And then I returned to silence. But, to my horror, the feeling was gone. I felt like God’s love was suddenly hidden from me. What happened? What had I done? How could I get it back? My theological brain kicked in and reminded me, that God wouldn’t take his love away, so I must be doing something, putting up some barrier. No surprise there, but how could I stop doing it? And then something even more wonderful happened. The Spirit whispered gently to me that God’s love isn’t a feeling. My perception of it is entirely immaterial. God loves me perfectly, completely and without limitation — whether I feel his love in this moment or not. My experience of it has nothing to do with his love. His love is a constant. The author of gravitational force, the boiling point of water, and granite… loves me with utterly unyielding constancy. At a time in life, when so much feels out of control, his unchanging love gives me a peace I desperately need. Jesus loves me… but not just me.
“This is awful.”
Isaac and I drove home in virtual silence. The disappointments were mounting. After getting accepted to his first choice college, Isaac had been unable to go. It was just too expensive, in spite of his numerous scholarships from the school and even one from a local church. Now he was waiting on his second choice school but it would be months yet.
We’d just put Brandy and Faith on a plane back to Germany, but finances had forced me to stay behind. I had no return ticket. No plan for when I could go home. We were both stuck in limbo.
“Heard back on any of your job applications?” I asked.
He just shook his head. The pneumonia had interfered with all of his plans. No friends. No job.
“Maybe next week we can drive out to Barclay.” The tiny college I’d graduated from in Kansas was hovering in the number 3 or 4 slot on Isaac’s list. “Have a little father/son road trip.”
Isaac smiled softly. “That’d be fun, Pa.”
While I was trying to line up appointments for my extended stay, I texted admissions over the weekend and setup accommodations for us Monday night and a tour Tuesday morning. So, after a long slow weekend, the two of us set out for Kansas.
A six hour trip quickly became eight. As we neared the tiny town of Haviland (population 703), a big sign reading “I’d turn back if I were you” seemed almost prophetic. The town was so small, we drove right past it and had to turn around, but we found the school.
18 hours later we were back in the car driving home.
“What did you think?” I asked.
“As plan B,” Isaac answered, “I would be happy to go there.”
The next morning dawned bleakly. I had no new appointments.
“Dear Lord,” I prayed, “I don’t know what you’re doing, or why you’re doing it this way… Help me. Please, Lord. You’re always there when I need you. I know you’re hearing me now. What do I do?”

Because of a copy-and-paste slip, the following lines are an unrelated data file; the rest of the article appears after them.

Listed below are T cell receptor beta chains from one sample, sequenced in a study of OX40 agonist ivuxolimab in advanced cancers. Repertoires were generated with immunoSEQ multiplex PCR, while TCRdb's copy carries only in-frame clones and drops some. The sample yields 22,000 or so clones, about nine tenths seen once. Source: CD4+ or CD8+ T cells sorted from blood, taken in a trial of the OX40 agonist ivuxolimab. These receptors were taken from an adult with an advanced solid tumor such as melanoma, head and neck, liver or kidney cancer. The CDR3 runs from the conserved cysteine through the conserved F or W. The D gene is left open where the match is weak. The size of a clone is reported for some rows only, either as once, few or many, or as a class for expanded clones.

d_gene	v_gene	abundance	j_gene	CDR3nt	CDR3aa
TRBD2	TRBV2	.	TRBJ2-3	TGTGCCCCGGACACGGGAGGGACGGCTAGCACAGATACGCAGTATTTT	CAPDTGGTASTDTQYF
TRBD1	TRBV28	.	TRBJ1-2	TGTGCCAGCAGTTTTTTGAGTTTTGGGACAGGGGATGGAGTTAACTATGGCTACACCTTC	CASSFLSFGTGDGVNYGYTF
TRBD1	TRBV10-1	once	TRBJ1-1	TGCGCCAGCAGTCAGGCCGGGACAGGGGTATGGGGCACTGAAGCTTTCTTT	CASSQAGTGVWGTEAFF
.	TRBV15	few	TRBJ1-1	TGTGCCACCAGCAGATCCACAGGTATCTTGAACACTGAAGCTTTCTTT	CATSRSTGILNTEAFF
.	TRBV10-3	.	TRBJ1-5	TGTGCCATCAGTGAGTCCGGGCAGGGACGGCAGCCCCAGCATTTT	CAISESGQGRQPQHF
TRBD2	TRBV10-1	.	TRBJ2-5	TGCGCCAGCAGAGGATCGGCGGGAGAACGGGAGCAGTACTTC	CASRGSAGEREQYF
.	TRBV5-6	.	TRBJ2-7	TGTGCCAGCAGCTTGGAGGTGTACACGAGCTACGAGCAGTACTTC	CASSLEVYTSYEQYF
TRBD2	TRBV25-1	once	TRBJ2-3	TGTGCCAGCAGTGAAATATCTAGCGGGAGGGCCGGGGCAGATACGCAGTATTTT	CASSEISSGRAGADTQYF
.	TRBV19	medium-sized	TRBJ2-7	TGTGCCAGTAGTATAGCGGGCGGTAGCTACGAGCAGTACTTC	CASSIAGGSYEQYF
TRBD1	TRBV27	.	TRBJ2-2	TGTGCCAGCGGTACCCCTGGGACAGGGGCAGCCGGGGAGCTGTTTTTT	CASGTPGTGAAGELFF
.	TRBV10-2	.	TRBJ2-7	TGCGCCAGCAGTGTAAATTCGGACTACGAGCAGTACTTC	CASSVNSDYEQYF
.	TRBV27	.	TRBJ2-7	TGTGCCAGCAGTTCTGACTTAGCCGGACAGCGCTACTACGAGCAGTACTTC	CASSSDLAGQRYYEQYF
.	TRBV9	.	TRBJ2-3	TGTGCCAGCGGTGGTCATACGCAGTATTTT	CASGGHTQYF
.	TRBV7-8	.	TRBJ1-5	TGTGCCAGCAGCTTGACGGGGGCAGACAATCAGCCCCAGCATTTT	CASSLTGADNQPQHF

When I’d finished praying, I walked upstairs to see Isaac. He looked like I felt.
He’d been waiting for today since his arrival. He was to audition for the church music team, but the leader couldn’t make it and they would have to reschedule. He felt a bit like the only thing he was looking forward to had been taken away. Both of us sat looking at one another in shared commiseration. We felt hopeless. I started talking, trying to suggest activities that Isaac might enjoy, and all of the sudden, he sat bolt upright, his eyes lighting up.
“What?” I asked.
He started to slump immediately. “Nothing.” He said. “It’s crazy. It doesn’t make any sense.”
I smirked. “None of this makes sense.” I said, “Let’s hear it.”
“What if I just go to Barclay right now? This semester.” he replied. “But, then I’d have to take out loans and it… it’s just crazy.”
I was glad that he was leery of loans, but I knew they’d be very small in this case, so I told him to go ahead and submit the application and I’d get started on finances.
The rest of the week was a whirlwind. Isaac submitted his application Wednesday, was accepted Thursday and we were back in Kansas moving him into his dorm on Saturday. Everything seemed like a perfect fit. By the time I was driving back to Colorado on Sunday afternoon, Isaac was on the soccer team, had found a good church, scheduled an audition for the worship band and was joining the school choir. I could see God’s hands all over this moment that was tailored precisely for my son.
The next morning, I was back in a darker place.
“Yes, Lord, it’s clear to me I needed to be here to help Isaac step into the amazing plan you have, but,” I whined vigorously, “I’m still stuck here — no closer to having the money raised!”
The foolishness of it, the ingratitude is embarrassing, but I’m being honest.
Between fruitless attempts to raise money, I tried to contact the finance office at Barclay. Isaac was in classes, but I still didn’t know how much the bill would be. I expected we’d need an additional $3000-4000 to be paid over the remainder of the year. Finally, I got the finance guy on the phone.
“I’ve got all Isaac’s info here, I just have to put it into the system.” He told me.
I listened to his clicking keys for several minutes. Then came the big number.
“First semester,” He informed “Isaac will owe $1247 and $1248 next semester.”
I got payment instructions and we agreed to talk again the next day. As I hung up the phone, I got thinking about Isaac’s church scholarship. I called them on the phone.
“Yes. Isaac has already talked with us, we’re directing the scholarship to Barclay.”
The scholarship was $1250 a semester. I was floored. Here I was, questioning God and his plan, his ability even to work out our convoluted finances. But God had known all along, where Isaac would end up and how much it would cost. He’d arranged it all perfectly from the beginning, though we’d been unable to see it until all the pieces came together.
It’s still hard to contemplate our financial situation. But I’ve been powerfully reminded just how good and generous our God can be, when we’re seeking him and walking in his will. It’s not that getting there wasn’t difficult. Of course, it was. There were powerful moments of hopelessness and despair. And yet, God delivered on such a sweeping scale. How can I not have confidence in his plans for our ministry and financial provision? Praise the Lord!